15 Minute Tweet TalesAnd now for my awkward segue… NYC Midnight is the group that originally introduced me to twitter fiction, so here are my 15 Minute Tweet Tales for the week:
 
9/18 - She wants to play Dad's favorite song at his funeral. When the palinoia makes her fingers bleed, she's ready - she slips him the cyanide.
 
9/19 - At fist day roll call, she sighs at a name. Had his four hellion brothers, so it's ineluctable he'd be in her class. He hurls a spitball.
 
9/20 - Dr. More's wife had a jugal jut that caused people to call her exotic. Accurate, since he created her in a lab by splicing cat and human.
 
9/21 - Never one for birthdays, he celebrates his 38th with a perfervid energy that baffles his friends. Six months later cancer claims him.
 
9/22 - While the crepuscular lighting in the room is appropriately symbolic, Jane wants to feel the sun on her face when it's her turn to die.
 
9/23 - She recites his evil acts seriatim. Tied up, defiant, he says, "If you'd been this focused on housework, U wouldn't have needed discipline."
 
9/24 - Since his cube-mate has been hurt before, he plans a proreption to win her heart. But she thinks he's gay and starts dating Stan from HR.
 
Play along and write tweet tales for the above words. If you’re willing to share, post them on twitter with the hashtag #15tt or add them below in the comments because I’d love to read them. Any thoughts about this week's tweet tales or #15tt words?

National Flash Fiction Day

Today is National Flash Fiction Day (NFFD), which is a day to celebrate the art form of the very short story.  I love writing flash fiction - it’s a fun challenge to create characters in such a small space and still get the reader to care about them and their situations.  Also I’ve always been a fan of twist endings, and flash is the perfect medium for twists.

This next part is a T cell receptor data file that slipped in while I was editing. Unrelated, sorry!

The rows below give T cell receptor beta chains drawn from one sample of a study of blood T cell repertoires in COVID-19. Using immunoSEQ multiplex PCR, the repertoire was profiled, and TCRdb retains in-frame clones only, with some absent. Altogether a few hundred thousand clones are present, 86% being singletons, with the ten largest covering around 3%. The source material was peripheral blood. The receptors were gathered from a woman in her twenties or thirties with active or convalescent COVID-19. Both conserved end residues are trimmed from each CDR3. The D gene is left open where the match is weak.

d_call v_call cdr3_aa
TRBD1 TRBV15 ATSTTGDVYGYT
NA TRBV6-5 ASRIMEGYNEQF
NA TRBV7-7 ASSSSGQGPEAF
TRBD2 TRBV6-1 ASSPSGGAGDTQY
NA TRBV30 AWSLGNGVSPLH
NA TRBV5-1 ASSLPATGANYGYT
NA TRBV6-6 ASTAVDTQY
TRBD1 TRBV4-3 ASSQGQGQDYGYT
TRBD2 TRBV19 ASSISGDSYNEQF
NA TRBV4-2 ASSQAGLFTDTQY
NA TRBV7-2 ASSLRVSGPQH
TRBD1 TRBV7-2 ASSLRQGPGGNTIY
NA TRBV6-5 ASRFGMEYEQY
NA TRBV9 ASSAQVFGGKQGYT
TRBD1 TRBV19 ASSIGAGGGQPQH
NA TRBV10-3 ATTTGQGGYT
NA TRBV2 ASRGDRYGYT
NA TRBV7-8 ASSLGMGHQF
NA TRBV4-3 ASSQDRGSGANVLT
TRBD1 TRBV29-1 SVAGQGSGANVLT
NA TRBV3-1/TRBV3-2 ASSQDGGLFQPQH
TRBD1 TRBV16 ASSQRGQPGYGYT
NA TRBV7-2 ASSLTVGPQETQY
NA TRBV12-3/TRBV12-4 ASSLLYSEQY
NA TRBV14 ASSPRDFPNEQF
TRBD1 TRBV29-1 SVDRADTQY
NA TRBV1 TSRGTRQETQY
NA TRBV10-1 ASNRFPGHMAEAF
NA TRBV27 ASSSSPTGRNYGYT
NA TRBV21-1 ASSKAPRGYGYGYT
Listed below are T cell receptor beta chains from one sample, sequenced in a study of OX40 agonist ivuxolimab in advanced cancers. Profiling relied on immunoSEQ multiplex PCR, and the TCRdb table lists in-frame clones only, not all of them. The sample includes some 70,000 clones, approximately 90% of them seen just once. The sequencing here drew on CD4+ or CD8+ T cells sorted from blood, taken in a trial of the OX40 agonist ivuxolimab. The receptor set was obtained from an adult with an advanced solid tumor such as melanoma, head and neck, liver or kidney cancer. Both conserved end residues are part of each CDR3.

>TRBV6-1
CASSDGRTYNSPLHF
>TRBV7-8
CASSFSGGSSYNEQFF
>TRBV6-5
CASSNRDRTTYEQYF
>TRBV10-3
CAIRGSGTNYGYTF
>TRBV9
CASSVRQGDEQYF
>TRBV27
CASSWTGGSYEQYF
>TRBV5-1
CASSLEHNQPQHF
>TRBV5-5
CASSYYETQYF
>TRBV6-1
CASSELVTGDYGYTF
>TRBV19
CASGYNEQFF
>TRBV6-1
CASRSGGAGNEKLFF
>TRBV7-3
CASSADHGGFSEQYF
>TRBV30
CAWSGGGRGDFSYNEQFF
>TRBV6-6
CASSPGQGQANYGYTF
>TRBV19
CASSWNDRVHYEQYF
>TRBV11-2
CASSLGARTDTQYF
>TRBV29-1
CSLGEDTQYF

I regularly participate in flash fiction competitions held by NYC Midnight, which is where I met the fabulous writer Rachael Dunlop.  Rachael is part of the team organizing Flashpoints to celebrate NFFD, so I heard about this fun writing activity from her.  Flashpoints combines the public spontaneity of a flash-mob with creating and sharing a story.  The full explanation is here, but basically: you go somewhere public, get inspired, scribble down a very short story, and leave it for someone to find.  This sounded both exhilarating and a tad bit scary to me (no editing? no deleting and retyping every word choice 20 times?), so I was on the lookout for the right time to Flashpoint (does it work as a verb?).

A few weeks ago, my brother and I had a sneak peek screening of our latest short film High Heels and Hoodoo at the Indie Grits Film Festival in Columbia, SC.  We had dinner with out-of-town family members, which finished sooner than we anticipated, so we ended up at the screening over an hour early.  I was pacing to burn off nervous energy and trying not to fret, when out of the blue I remembered Flashpoints – what a perfect way to distract myself!